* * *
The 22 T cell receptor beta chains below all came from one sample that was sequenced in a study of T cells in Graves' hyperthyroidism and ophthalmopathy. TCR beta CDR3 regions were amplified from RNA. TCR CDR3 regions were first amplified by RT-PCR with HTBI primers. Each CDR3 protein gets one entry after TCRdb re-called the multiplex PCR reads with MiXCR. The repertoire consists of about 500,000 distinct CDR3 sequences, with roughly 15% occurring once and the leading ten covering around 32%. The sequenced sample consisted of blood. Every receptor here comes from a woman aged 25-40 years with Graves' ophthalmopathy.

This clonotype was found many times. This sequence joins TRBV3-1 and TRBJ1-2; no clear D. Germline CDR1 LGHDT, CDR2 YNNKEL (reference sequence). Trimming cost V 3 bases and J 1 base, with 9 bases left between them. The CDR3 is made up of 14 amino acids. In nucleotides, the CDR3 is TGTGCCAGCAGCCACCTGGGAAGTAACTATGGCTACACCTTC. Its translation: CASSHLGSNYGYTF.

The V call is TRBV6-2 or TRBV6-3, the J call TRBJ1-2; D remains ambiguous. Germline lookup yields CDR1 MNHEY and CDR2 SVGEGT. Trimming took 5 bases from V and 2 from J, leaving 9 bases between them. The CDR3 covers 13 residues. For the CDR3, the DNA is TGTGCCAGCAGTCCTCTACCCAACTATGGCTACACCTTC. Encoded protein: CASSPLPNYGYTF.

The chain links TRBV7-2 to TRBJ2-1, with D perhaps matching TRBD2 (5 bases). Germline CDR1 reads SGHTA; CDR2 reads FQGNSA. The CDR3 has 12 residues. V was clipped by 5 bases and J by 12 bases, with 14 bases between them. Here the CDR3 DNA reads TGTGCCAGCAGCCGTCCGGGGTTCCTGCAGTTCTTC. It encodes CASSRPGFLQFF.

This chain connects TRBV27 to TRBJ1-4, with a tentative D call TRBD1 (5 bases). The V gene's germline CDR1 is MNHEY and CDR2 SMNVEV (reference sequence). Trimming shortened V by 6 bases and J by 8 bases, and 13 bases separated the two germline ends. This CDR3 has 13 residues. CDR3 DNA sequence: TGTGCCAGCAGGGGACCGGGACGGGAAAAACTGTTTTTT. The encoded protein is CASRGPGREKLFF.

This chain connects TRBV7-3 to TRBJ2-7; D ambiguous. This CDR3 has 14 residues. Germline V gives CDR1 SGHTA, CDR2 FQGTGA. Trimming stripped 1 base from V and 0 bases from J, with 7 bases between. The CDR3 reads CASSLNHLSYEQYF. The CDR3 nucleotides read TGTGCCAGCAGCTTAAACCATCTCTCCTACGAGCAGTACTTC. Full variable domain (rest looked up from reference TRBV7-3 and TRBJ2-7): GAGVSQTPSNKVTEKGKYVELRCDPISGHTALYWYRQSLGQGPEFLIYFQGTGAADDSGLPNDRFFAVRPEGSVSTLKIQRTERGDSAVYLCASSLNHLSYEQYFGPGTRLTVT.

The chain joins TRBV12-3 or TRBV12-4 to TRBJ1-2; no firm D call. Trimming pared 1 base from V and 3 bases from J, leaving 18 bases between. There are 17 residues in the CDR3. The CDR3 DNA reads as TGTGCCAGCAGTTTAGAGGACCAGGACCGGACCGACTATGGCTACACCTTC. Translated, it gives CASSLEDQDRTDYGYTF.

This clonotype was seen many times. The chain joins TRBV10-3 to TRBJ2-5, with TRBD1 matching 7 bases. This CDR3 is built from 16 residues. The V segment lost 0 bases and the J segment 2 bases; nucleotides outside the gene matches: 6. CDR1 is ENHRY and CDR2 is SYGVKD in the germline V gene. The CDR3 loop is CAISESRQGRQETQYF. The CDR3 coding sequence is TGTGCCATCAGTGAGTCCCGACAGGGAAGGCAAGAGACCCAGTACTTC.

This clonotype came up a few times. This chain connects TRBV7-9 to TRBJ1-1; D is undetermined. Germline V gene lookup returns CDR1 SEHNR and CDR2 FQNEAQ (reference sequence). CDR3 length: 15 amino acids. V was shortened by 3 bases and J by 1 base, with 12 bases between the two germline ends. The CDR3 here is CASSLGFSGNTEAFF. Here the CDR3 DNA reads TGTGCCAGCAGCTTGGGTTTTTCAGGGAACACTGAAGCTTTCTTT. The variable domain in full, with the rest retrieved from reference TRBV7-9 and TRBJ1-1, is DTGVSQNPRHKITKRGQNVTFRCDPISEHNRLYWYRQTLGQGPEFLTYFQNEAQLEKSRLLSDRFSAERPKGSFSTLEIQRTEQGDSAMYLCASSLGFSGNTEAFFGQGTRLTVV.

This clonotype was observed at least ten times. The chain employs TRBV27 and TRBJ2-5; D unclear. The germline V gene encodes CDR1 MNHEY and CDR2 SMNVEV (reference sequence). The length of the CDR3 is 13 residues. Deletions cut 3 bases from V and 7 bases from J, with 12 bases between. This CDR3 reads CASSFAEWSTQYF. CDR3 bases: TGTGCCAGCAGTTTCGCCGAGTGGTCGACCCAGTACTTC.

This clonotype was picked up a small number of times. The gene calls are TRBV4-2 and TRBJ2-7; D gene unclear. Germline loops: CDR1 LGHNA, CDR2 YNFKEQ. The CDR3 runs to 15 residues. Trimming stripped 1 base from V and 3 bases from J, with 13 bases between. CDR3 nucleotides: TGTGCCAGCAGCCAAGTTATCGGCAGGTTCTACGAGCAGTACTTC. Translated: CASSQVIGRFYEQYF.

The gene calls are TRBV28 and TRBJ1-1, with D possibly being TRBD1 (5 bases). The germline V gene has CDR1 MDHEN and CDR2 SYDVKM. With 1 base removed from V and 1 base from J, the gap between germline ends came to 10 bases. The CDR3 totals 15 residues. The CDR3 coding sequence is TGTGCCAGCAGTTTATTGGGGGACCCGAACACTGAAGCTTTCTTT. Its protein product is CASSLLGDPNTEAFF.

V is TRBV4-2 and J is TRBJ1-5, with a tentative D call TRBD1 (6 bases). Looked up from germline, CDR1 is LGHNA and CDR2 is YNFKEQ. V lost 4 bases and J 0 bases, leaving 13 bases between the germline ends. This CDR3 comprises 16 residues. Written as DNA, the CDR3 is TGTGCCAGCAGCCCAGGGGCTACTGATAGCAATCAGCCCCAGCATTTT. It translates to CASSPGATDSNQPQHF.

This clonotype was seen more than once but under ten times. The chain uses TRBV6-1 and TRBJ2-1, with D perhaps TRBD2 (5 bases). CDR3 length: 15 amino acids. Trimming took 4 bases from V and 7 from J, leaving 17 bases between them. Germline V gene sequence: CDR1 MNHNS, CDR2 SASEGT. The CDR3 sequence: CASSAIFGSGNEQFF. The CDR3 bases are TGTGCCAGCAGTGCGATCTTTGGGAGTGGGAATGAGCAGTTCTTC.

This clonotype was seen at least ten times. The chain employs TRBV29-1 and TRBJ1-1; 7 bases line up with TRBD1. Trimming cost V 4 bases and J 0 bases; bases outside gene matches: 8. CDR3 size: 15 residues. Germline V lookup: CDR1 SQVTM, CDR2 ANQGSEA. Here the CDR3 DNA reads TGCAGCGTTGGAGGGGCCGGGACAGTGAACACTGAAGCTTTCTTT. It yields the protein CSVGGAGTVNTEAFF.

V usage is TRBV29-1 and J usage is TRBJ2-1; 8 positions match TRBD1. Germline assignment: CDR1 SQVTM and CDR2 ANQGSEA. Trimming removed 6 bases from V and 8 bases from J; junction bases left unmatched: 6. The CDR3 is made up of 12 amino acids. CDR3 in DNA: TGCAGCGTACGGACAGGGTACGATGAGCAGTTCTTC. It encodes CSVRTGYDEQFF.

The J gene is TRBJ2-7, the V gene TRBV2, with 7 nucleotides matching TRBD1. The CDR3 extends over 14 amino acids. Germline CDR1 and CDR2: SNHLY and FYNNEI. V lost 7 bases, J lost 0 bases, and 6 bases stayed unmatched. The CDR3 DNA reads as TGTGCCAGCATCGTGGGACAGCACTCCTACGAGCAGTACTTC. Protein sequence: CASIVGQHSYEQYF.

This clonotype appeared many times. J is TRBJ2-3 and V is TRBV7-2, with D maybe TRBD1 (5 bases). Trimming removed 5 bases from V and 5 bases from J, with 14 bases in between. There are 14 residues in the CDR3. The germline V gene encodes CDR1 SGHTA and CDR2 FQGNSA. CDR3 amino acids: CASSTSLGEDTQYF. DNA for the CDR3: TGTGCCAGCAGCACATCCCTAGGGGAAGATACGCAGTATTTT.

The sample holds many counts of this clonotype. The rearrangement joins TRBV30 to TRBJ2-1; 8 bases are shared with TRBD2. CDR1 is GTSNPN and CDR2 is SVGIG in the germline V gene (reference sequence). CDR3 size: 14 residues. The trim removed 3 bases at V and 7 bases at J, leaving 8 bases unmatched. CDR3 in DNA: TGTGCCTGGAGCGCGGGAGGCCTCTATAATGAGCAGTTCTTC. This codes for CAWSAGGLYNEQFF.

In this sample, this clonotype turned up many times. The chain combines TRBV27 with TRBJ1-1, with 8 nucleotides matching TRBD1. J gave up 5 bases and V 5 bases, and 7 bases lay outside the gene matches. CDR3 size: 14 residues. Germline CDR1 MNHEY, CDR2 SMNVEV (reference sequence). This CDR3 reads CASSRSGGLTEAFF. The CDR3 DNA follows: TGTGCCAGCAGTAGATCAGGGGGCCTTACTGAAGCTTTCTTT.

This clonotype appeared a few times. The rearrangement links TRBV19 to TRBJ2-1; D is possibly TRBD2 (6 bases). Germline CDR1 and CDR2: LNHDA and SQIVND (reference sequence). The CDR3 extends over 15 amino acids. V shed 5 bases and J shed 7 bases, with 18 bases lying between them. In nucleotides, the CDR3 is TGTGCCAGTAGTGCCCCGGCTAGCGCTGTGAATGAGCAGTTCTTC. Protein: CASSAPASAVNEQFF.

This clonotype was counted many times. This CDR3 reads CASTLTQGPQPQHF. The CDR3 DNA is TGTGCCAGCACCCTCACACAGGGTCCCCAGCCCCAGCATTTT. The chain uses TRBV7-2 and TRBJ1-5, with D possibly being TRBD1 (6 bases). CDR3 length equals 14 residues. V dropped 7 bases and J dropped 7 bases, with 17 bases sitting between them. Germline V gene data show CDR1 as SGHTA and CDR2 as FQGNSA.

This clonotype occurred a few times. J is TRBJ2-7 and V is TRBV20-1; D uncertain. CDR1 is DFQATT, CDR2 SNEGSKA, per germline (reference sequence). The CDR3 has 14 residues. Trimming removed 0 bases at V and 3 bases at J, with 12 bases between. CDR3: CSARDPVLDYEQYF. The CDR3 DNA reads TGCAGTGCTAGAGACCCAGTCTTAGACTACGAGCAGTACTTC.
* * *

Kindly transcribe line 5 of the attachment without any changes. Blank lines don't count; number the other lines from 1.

This chain connects TRBV27 to TRBJ1-4, with a tentative D call TRBD1 (5 bases). The V gene's germline CDR1 is MNHEY and CDR2 SMNVEV (reference sequence). Trimming shortened V by 6 bases and J by 8 bases, and 13 bases separated the two germline ends. This CDR3 has 13 residues. CDR3 DNA sequence: TGTGCCAGCAGGGGACCGGGACGGGAAAAACTGTTTTTT. The encoded protein is CASRGPGREKLFF.